Group alleges U paid legislator

A Minnesota citizen’s group is alleging a former University dean authorized a $12,500 kickback for Minnesota state Sen. Dallas Sams after he sponsored a bill granting the University agriculture department $1 million.
Citizens for Fiscal Responsibility, a nonprofit, nonpartisan self-proclaimed legislative watchdog group, published a report scrutinizing contracts drafted by Mike Martin, former agriculture school dean, after the school received the money from the Legislature.
Martin authored two contracts: The first was to directly pay Sams $12,500 for consulting the University’s agriculture department, but was dropped when Martin feared public outcry, according to a report written by the University’s general counsel.
After the original deal fell through, Martin made a contract with technology consulting firm Media Integrated Training Services to create specialized training CD-ROMs for the school of agriculture.
But according the general counsel’s report, MITS paid Sams $12,500 and used the other $1,000 to buy the CD-ROMs. The report also states that neither Tom Powell of MITS nor Sams would confirm the exact amount Sams was paid.
The contract states that MITS was to provide the University with CD-ROM training materials that were consistent with the University’s needs.
However, according to the report, the software that was delivered was not unique to the University and could have been publicly purchased “off the shelf.”
Neither Martin nor Powell could be reached for comment.
Also in question is whether Sams received double payments for the contract and for his role as co-chair on the Minnesota Agriculture Education Leadership Council, which was created in the same legislation that afforded the University the $1 million.
“We conclude that Sams performed work for both the University and the council, and that separate payment for the two types of work was not improper,” the report states.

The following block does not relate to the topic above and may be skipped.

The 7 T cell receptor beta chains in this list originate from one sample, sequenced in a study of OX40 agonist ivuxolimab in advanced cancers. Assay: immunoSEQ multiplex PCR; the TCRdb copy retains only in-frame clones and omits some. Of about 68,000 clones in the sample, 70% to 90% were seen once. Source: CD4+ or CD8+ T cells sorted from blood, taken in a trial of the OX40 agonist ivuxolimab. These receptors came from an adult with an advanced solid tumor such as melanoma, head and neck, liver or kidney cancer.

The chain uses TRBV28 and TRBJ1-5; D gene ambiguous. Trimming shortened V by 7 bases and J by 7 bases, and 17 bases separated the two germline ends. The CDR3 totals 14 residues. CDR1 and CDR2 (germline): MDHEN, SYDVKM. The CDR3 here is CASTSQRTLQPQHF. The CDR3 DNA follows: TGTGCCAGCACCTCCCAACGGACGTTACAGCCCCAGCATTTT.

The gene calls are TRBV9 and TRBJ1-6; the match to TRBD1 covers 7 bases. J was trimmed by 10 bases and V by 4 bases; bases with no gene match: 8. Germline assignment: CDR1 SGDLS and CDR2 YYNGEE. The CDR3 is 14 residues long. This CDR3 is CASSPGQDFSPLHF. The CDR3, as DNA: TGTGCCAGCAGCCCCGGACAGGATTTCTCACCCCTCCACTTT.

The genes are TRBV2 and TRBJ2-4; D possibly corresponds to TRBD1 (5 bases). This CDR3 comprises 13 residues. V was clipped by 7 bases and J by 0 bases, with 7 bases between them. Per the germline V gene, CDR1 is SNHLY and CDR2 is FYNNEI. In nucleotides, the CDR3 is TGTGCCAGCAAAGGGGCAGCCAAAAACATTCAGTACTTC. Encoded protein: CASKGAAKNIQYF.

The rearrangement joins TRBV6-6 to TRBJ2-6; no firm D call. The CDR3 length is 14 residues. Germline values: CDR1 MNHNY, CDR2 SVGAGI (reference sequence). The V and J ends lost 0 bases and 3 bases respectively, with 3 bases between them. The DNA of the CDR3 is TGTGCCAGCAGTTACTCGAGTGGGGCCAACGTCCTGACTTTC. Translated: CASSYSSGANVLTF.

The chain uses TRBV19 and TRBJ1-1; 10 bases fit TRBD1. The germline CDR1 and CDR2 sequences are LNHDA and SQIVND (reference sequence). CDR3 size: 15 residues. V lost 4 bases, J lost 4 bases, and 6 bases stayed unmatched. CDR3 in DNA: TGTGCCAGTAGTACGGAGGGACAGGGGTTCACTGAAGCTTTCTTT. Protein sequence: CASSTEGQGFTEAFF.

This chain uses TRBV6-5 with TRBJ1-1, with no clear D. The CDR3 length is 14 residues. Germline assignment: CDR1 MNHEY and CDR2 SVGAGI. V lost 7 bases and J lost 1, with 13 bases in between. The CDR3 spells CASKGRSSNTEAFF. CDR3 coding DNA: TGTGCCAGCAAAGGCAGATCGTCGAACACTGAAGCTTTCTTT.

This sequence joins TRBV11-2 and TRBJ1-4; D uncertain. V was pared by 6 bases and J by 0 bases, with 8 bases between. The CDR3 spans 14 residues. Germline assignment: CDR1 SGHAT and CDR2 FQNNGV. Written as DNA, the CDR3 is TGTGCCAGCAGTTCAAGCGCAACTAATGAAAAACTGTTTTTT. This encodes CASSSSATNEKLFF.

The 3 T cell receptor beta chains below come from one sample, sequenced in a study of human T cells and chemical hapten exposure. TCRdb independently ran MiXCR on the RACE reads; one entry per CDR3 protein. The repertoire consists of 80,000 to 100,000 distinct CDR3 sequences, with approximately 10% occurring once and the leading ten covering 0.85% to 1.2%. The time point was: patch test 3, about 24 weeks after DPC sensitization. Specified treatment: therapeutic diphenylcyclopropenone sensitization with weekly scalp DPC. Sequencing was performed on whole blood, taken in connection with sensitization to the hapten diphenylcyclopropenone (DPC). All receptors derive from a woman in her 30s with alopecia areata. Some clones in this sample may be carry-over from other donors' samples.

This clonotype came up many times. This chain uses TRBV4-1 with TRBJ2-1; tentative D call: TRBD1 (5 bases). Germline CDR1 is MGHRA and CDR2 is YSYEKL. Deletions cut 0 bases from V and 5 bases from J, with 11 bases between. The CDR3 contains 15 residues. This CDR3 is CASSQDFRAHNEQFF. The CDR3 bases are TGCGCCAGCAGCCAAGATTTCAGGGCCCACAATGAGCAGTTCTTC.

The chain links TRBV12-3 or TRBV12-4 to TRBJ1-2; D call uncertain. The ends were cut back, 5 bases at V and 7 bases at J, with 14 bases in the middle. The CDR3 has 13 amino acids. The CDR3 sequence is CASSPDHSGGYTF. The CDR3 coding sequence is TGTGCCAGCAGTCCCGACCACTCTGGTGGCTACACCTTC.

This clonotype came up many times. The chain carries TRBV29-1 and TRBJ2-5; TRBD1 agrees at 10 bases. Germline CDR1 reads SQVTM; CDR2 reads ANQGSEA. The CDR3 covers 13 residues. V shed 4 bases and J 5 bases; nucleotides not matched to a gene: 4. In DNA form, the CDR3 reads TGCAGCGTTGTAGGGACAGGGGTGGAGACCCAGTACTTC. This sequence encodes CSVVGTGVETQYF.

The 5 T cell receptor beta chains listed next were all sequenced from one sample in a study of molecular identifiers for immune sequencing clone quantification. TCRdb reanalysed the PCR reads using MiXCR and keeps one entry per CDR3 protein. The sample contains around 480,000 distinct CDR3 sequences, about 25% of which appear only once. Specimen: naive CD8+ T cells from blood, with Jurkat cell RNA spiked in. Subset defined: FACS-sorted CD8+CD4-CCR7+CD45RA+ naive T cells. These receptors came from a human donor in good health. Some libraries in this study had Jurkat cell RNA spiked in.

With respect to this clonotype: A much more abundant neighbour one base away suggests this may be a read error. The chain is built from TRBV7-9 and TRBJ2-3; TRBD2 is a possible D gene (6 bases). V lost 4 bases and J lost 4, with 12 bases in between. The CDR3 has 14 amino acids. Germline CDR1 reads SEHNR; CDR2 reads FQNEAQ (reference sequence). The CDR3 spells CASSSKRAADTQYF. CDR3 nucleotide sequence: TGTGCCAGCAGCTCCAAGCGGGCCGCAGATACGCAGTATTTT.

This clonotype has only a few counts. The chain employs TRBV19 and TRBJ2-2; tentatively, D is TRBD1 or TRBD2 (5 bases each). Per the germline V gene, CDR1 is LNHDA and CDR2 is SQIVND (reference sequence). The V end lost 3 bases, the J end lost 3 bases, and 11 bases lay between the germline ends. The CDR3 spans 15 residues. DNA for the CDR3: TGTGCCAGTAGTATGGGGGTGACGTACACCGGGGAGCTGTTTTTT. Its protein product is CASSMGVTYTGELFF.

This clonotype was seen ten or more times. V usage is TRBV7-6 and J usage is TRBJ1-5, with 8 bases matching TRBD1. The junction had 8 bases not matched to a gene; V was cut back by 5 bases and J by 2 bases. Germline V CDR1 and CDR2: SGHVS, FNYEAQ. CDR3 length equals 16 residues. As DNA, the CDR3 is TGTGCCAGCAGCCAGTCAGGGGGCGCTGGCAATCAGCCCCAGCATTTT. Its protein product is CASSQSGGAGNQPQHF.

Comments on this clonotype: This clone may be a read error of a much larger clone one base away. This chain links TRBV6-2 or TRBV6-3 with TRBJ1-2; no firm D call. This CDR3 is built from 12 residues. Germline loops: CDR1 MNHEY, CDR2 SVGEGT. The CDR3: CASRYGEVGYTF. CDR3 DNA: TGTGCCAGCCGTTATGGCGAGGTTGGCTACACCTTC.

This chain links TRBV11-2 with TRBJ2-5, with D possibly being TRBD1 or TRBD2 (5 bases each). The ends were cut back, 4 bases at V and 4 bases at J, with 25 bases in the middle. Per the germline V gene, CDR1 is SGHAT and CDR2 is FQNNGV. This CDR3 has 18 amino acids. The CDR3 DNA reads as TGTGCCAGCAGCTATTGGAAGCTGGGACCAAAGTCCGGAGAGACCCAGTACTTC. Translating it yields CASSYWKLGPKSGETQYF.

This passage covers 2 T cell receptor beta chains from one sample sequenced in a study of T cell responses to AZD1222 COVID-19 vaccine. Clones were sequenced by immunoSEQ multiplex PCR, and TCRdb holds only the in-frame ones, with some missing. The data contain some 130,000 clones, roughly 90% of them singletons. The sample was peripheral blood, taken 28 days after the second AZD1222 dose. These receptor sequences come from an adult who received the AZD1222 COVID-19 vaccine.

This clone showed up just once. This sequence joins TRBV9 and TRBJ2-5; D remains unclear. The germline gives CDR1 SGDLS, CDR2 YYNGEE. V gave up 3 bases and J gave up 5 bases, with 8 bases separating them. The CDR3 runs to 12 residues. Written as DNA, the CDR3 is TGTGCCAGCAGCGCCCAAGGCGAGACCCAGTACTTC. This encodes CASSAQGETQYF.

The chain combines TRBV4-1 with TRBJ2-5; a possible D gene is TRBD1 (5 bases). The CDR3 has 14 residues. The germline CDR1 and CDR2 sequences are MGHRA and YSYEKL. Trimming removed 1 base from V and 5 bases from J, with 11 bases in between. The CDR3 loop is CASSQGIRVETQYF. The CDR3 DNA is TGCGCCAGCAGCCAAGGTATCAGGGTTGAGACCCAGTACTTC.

The report defines work for the University as his contract with MITS — and thus lawful.
Sams denies any wrongdoing and stands by what the general counsel’s office published.
“It was a contract between me and MITS for working with them on a CD-ROM,” Sams said. “It was a discretionary fund; there were no state funds or tax dollars involved.”
He added that the money he received did not come from the money in the bill he authored.
The report concludes that the payments were legal, but questioned the ambiguous nature of the contracts: first, that the contract did not say that the work performed by Sams was the primary purpose of the contract and, second, that the contract was poorly worded.
University head attorney Mark Rotenberg said the arrangement was not consistent with the way the University does business.
“Contracts should provide clear specifications of products and benchmarks for the work,” he said.
But Andy Kirn, spokesman for Citizens for Fiscal Responsibility, says the money Sams received came directly from the University through the Legislature’s appropriated money.
“They paid him through a third-party contract,” Kirn said, “to conceal a benefit to Sams.”
He added that there is no evidence that Sams did any consulting work for the University.
“The only thing Sams did was pass the bill and give it to the University,” Kirn said.
The group is pressing for Sams to repay the $12,500.
Rotenberg said the Board of Regents passed a resolution in September that requires the general counsel’s office to review all contracts made by employees at the University; Rotenberg said the measure was not implemented because of any perceived impropriety.